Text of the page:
“I wonder how much it costs. I mean how does anyone afford to live up here.” Brandon replied matter of factly.
“There’s a world outside, and I know ’cause I’ve heard talk, in my sweetest dream, I would go out for a walk . . .”3
Pines, two or three more closed campground entrances, eels, green. I continued to hope there was a town on the other side and that it was quaint and had Victorians and a small bookstore with comfy armchairs or at the very least somewhere to get coffee. I was still in shock over the lack of Starbucks in the mountains.
A power dam, another dam, a power plant.
“Wow. It’s so big. It must have been hard to build.” I commented as the steel poles of the plant in the valley below came into view.
“Yeah.” He was scanning for a public entrance with access to a restroom. There wasn’t one.
That was when I started needing to pee too, but I wasn’t going to admit it out loud, nor was I going to pee on a bush. The road had to end somewhere, sometime soon.
Ten minutes or so later a field in the pines, russet grasses stretching around the curves of the road.
“It must be gorgeous in spring” I said, feeling guilty for not appreciating it as it was.
“Years go by still I don’t know, who shall inherit this earth . . .”4
It occurred to me that perhaps it would be more interesting if there was a ghost town on the other side, slumping wooden storefronts, dirt roads beneath the snow, haunted by the solitude of the forest slowly engulfing it back into the land.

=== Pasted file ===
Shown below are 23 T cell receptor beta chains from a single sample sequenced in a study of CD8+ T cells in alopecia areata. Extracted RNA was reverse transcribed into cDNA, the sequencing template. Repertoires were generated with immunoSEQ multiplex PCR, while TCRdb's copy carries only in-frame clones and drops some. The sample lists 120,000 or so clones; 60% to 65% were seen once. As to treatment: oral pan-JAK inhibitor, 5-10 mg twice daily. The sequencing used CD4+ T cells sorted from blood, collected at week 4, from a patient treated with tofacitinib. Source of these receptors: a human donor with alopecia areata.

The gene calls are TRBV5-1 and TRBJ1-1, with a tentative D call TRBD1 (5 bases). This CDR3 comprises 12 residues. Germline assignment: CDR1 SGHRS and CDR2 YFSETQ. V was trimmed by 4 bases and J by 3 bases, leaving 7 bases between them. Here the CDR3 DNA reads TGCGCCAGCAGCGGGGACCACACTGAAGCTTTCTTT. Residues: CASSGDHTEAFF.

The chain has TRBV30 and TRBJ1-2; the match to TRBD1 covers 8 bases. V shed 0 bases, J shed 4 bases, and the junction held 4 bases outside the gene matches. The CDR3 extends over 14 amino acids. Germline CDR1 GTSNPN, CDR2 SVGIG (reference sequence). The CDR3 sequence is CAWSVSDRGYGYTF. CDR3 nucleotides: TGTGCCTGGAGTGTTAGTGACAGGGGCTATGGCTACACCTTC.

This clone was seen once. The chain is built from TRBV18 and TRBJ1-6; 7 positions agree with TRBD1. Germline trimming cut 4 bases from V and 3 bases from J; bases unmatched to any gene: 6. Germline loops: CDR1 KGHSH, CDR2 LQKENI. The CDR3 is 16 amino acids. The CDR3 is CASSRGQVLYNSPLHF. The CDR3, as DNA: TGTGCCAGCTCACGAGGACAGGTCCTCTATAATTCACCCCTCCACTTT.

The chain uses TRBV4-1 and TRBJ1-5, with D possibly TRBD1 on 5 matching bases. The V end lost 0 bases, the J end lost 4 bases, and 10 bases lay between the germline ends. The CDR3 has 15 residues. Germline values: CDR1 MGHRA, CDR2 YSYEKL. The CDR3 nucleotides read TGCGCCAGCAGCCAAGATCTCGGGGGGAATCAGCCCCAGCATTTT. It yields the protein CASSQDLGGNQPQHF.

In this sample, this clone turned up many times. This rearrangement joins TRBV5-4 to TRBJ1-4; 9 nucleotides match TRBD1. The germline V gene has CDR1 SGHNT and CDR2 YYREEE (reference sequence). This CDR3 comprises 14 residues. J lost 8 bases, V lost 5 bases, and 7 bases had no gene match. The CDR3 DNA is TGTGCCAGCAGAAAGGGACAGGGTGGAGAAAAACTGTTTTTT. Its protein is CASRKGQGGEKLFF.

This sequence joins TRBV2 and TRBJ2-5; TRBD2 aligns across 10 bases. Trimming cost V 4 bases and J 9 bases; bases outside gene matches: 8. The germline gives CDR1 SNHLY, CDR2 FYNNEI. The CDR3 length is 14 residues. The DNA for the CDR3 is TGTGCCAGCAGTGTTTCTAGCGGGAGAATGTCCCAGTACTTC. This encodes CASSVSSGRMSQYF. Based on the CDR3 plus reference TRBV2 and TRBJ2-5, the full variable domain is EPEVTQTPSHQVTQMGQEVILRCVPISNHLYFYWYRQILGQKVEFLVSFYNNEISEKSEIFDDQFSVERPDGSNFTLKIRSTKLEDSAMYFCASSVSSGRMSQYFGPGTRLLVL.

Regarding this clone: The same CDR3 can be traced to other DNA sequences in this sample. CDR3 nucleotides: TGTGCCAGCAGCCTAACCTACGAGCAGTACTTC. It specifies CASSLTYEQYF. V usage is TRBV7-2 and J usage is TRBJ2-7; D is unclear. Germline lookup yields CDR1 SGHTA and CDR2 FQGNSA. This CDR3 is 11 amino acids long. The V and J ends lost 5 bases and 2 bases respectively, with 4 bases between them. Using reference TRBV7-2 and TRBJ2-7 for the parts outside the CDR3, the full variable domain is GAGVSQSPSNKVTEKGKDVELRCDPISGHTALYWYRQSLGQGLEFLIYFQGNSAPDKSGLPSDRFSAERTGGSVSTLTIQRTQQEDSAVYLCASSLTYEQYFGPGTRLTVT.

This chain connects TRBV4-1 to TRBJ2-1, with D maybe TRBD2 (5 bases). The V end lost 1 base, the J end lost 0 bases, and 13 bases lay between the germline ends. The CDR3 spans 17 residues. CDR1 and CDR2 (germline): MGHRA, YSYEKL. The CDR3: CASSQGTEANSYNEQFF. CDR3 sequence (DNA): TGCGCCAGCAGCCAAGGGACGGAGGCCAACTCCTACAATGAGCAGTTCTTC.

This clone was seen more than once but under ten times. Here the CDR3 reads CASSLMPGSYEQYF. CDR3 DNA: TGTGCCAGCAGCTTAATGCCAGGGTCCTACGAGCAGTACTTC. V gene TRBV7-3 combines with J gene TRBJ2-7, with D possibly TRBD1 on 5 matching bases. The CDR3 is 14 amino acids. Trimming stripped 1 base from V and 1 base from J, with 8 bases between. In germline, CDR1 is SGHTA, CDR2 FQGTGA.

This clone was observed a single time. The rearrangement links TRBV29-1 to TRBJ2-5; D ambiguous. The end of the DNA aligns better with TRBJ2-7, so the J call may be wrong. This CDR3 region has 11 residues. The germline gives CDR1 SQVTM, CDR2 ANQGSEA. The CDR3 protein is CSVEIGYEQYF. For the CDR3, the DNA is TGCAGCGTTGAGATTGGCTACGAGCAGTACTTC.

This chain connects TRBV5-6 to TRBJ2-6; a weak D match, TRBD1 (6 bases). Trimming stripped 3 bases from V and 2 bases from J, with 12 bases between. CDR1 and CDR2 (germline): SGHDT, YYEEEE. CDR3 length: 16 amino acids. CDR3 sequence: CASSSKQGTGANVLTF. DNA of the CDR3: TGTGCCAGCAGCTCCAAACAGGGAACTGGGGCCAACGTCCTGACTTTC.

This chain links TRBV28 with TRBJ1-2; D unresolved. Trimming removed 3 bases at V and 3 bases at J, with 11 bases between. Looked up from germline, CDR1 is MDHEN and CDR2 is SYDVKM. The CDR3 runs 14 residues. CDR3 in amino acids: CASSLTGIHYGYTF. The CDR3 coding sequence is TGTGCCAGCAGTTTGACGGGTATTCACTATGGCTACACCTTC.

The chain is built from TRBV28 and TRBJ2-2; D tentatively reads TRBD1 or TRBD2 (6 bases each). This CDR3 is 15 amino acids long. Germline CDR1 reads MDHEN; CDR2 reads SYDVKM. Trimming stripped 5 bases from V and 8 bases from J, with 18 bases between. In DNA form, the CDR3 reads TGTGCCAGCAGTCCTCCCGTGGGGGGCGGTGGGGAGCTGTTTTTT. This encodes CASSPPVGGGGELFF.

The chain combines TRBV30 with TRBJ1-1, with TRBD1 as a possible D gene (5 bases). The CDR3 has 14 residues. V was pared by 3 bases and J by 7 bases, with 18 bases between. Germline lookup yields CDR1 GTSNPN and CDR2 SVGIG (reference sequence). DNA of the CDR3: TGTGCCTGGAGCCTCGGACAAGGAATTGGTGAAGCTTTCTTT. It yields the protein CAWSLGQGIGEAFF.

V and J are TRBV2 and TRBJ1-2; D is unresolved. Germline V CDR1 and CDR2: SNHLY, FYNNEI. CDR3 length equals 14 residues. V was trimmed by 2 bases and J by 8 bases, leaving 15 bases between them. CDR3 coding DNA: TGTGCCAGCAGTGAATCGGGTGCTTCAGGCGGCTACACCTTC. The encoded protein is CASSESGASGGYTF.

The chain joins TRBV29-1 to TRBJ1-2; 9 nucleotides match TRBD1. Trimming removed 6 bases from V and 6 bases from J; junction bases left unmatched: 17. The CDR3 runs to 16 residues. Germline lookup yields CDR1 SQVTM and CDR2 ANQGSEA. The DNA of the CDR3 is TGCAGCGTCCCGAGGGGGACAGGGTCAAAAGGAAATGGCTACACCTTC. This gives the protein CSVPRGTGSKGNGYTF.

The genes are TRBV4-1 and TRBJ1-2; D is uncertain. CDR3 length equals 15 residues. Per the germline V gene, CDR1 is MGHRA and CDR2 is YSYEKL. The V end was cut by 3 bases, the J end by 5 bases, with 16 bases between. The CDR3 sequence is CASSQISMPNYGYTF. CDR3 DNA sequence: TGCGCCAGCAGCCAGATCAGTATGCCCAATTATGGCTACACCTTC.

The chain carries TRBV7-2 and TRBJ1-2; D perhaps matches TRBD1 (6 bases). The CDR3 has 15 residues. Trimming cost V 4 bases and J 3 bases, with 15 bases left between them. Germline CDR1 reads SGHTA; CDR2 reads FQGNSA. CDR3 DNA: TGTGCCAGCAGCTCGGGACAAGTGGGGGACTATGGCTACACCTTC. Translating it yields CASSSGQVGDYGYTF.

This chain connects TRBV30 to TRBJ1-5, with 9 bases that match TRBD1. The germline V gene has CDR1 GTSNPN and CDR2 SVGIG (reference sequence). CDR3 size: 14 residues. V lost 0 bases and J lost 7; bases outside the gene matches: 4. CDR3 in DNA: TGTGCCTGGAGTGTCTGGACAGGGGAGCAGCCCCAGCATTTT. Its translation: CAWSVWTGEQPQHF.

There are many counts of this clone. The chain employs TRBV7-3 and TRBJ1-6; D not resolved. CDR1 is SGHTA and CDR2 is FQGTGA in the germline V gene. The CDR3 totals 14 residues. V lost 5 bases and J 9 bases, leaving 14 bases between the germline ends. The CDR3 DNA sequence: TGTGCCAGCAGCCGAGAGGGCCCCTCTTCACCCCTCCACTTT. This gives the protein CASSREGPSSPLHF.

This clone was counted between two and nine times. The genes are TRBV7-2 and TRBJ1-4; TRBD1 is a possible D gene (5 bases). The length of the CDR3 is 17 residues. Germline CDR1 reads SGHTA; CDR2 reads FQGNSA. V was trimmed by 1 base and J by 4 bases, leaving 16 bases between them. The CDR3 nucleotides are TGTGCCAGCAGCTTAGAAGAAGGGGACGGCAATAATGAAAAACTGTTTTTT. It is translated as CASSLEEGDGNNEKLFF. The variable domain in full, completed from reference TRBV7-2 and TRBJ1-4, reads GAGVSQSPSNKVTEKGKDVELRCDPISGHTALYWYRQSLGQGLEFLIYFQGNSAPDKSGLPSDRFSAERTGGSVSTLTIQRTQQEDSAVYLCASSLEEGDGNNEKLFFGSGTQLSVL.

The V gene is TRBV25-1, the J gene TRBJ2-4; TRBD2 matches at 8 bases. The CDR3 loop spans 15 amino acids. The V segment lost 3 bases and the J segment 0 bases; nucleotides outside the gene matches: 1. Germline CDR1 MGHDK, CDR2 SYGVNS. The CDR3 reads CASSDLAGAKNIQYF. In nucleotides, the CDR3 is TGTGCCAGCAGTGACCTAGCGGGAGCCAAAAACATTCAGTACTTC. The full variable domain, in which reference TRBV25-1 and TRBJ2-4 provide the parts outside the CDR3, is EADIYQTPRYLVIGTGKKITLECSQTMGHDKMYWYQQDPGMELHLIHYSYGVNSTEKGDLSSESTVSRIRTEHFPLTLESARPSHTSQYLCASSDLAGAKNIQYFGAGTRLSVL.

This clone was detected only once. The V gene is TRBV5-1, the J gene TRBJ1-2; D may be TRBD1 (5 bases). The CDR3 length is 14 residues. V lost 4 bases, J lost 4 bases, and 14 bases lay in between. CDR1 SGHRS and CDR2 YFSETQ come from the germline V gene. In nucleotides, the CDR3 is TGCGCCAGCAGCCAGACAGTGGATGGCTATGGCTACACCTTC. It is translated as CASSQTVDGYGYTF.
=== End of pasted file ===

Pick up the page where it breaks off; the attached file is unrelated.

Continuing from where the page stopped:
Past the field and pines and another closed campground the road turned to icy dirt and the Eels CD ended.
“I’m going to turn around” he stated whipping the VW in a tight u-turn avoiding plummeting down the mountain.
Disappointed filled me, my visions of haunted ghost towns and coffee in updated Victorians drifting away. “Sounds good, it looks like the road ahead isn’t clear” I concurred, realizing the likely hood of crashing if we continued.
He changed the CD to Oingo Bingo.
“Magic and technology voodoo dolls and chants . . .”
“Somehow this seems less appropriate than Eels. Somehow Eels fits this.” I stated.
“I agree” he said skipping ahead to a different song.
Back past the pines and the russet field and pines and the hydro plant and dams and pines and the house for sale and pines and the other houses. All the while Oingo Boingo and needing to pee tinging the green solitude with a sour note.
We came to the last curve and saw Georgetown below us. Unable to tell from there which Victorians had new paint and which did not.
“I wonder where the road goes” I said looking over my shoulder, hoping to drive it again, to find out. Then thinking how Google could solve that mystery for me without the risk of crashing off icy mountain roads.
“I really need to pee” Brandon replied speeding towards our hotel.
- Lyric from “Novacine for the Soul” by Eels
- Lyric from “Susan’s House” by Eels
- Lyric from “Not Ready Yet” by Eels
- Lyric from “Your Lucky Day in Hell” by Eels
- Lyric from “Weird Science” by Oingo Boingo